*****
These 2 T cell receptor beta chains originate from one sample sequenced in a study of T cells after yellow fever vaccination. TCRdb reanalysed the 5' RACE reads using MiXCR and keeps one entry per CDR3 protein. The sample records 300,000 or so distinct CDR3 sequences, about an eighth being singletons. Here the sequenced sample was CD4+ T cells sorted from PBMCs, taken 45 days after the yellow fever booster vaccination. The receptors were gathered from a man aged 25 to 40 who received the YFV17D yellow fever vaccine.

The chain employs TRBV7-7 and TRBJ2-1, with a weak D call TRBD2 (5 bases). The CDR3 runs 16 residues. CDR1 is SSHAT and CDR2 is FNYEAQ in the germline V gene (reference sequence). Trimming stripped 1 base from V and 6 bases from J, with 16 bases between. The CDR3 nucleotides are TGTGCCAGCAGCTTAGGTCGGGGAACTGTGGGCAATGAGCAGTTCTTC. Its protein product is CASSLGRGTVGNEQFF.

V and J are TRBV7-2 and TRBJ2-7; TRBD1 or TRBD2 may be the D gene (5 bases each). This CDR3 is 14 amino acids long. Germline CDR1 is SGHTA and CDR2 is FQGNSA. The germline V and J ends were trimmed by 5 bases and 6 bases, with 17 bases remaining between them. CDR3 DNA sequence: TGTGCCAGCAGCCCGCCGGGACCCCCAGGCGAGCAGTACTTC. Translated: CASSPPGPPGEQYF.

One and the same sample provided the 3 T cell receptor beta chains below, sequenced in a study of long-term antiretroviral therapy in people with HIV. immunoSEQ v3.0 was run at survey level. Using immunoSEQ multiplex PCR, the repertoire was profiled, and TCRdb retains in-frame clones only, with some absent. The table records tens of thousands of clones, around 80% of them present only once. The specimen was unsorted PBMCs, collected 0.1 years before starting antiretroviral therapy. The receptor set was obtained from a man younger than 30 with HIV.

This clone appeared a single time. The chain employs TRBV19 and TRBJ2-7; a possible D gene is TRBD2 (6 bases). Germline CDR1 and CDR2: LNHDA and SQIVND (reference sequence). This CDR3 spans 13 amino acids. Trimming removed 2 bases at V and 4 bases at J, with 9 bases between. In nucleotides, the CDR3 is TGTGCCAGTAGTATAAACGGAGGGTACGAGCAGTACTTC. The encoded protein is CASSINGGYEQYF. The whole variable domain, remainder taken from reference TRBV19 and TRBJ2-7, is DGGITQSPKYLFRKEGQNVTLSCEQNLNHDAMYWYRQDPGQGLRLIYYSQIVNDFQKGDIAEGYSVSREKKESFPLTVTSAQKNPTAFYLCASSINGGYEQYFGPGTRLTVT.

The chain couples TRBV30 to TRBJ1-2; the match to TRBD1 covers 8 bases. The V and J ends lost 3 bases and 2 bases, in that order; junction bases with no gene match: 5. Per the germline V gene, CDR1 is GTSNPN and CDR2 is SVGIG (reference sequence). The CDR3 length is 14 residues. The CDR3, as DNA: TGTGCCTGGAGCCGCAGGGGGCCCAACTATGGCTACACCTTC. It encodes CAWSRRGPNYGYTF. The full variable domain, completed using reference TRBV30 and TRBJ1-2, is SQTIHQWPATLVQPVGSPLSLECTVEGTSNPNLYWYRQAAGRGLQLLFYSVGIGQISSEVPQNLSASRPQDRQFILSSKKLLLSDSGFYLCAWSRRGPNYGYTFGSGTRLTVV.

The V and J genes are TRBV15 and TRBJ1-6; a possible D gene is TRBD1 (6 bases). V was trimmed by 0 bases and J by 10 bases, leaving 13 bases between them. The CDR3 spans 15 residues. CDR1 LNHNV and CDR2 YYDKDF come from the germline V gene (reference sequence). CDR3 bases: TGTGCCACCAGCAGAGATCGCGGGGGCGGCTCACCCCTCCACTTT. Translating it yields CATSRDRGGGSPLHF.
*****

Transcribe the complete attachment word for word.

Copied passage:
These 2 T cell receptor beta chains originate from one sample sequenced in a study of T cells after yellow fever vaccination. TCRdb reanalysed the 5' RACE reads using MiXCR and keeps one entry per CDR3 protein. The sample records 300,000 or so distinct CDR3 sequences, about an eighth being singletons. Here the sequenced sample was CD4+ T cells sorted from PBMCs, taken 45 days after the yellow fever booster vaccination. The receptors were gathered from a man aged 25 to 40 who received the YFV17D yellow fever vaccine.

The chain employs TRBV7-7 and TRBJ2-1, with a weak D call TRBD2 (5 bases). The CDR3 runs 16 residues. CDR1 is SSHAT and CDR2 is FNYEAQ in the germline V gene (reference sequence). Trimming stripped 1 base from V and 6 bases from J, with 16 bases between. The CDR3 nucleotides are TGTGCCAGCAGCTTAGGTCGGGGAACTGTGGGCAATGAGCAGTTCTTC. Its protein product is CASSLGRGTVGNEQFF.

V and J are TRBV7-2 and TRBJ2-7; TRBD1 or TRBD2 may be the D gene (5 bases each). This CDR3 is 14 amino acids long. Germline CDR1 is SGHTA and CDR2 is FQGNSA. The germline V and J ends were trimmed by 5 bases and 6 bases, with 17 bases remaining between them. CDR3 DNA sequence: TGTGCCAGCAGCCCGCCGGGACCCCCAGGCGAGCAGTACTTC. Translated: CASSPPGPPGEQYF.

One and the same sample provided the 3 T cell receptor beta chains below, sequenced in a study of long-term antiretroviral therapy in people with HIV. immunoSEQ v3.0 was run at survey level. Using immunoSEQ multiplex PCR, the repertoire was profiled, and TCRdb retains in-frame clones only, with some absent. The table records tens of thousands of clones, around 80% of them present only once. The specimen was unsorted PBMCs, collected 0.1 years before starting antiretroviral therapy. The receptor set was obtained from a man younger than 30 with HIV.

This clone appeared a single time. The chain employs TRBV19 and TRBJ2-7; a possible D gene is TRBD2 (6 bases). Germline CDR1 and CDR2: LNHDA and SQIVND (reference sequence). This CDR3 spans 13 amino acids. Trimming removed 2 bases at V and 4 bases at J, with 9 bases between. In nucleotides, the CDR3 is TGTGCCAGTAGTATAAACGGAGGGTACGAGCAGTACTTC. The encoded protein is CASSINGGYEQYF. The whole variable domain, remainder taken from reference TRBV19 and TRBJ2-7, is DGGITQSPKYLFRKEGQNVTLSCEQNLNHDAMYWYRQDPGQGLRLIYYSQIVNDFQKGDIAEGYSVSREKKESFPLTVTSAQKNPTAFYLCASSINGGYEQYFGPGTRLTVT.

The chain couples TRBV30 to TRBJ1-2; the match to TRBD1 covers 8 bases. The V and J ends lost 3 bases and 2 bases, in that order; junction bases with no gene match: 5. Per the germline V gene, CDR1 is GTSNPN and CDR2 is SVGIG (reference sequence). The CDR3 length is 14 residues. The CDR3, as DNA: TGTGCCTGGAGCCGCAGGGGGCCCAACTATGGCTACACCTTC. It encodes CAWSRRGPNYGYTF. The full variable domain, completed using reference TRBV30 and TRBJ1-2, is SQTIHQWPATLVQPVGSPLSLECTVEGTSNPNLYWYRQAAGRGLQLLFYSVGIGQISSEVPQNLSASRPQDRQFILSSKKLLLSDSGFYLCAWSRRGPNYGYTFGSGTRLTVV.

The V and J genes are TRBV15 and TRBJ1-6; a possible D gene is TRBD1 (6 bases). V was trimmed by 0 bases and J by 10 bases, leaving 13 bases between them. The CDR3 spans 15 residues. CDR1 LNHNV and CDR2 YYDKDF come from the germline V gene (reference sequence). CDR3 bases: TGTGCCACCAGCAGAGATCGCGGGGGCGGCTCACCCCTCCACTTT. Translating it yields CATSRDRGGGSPLHF.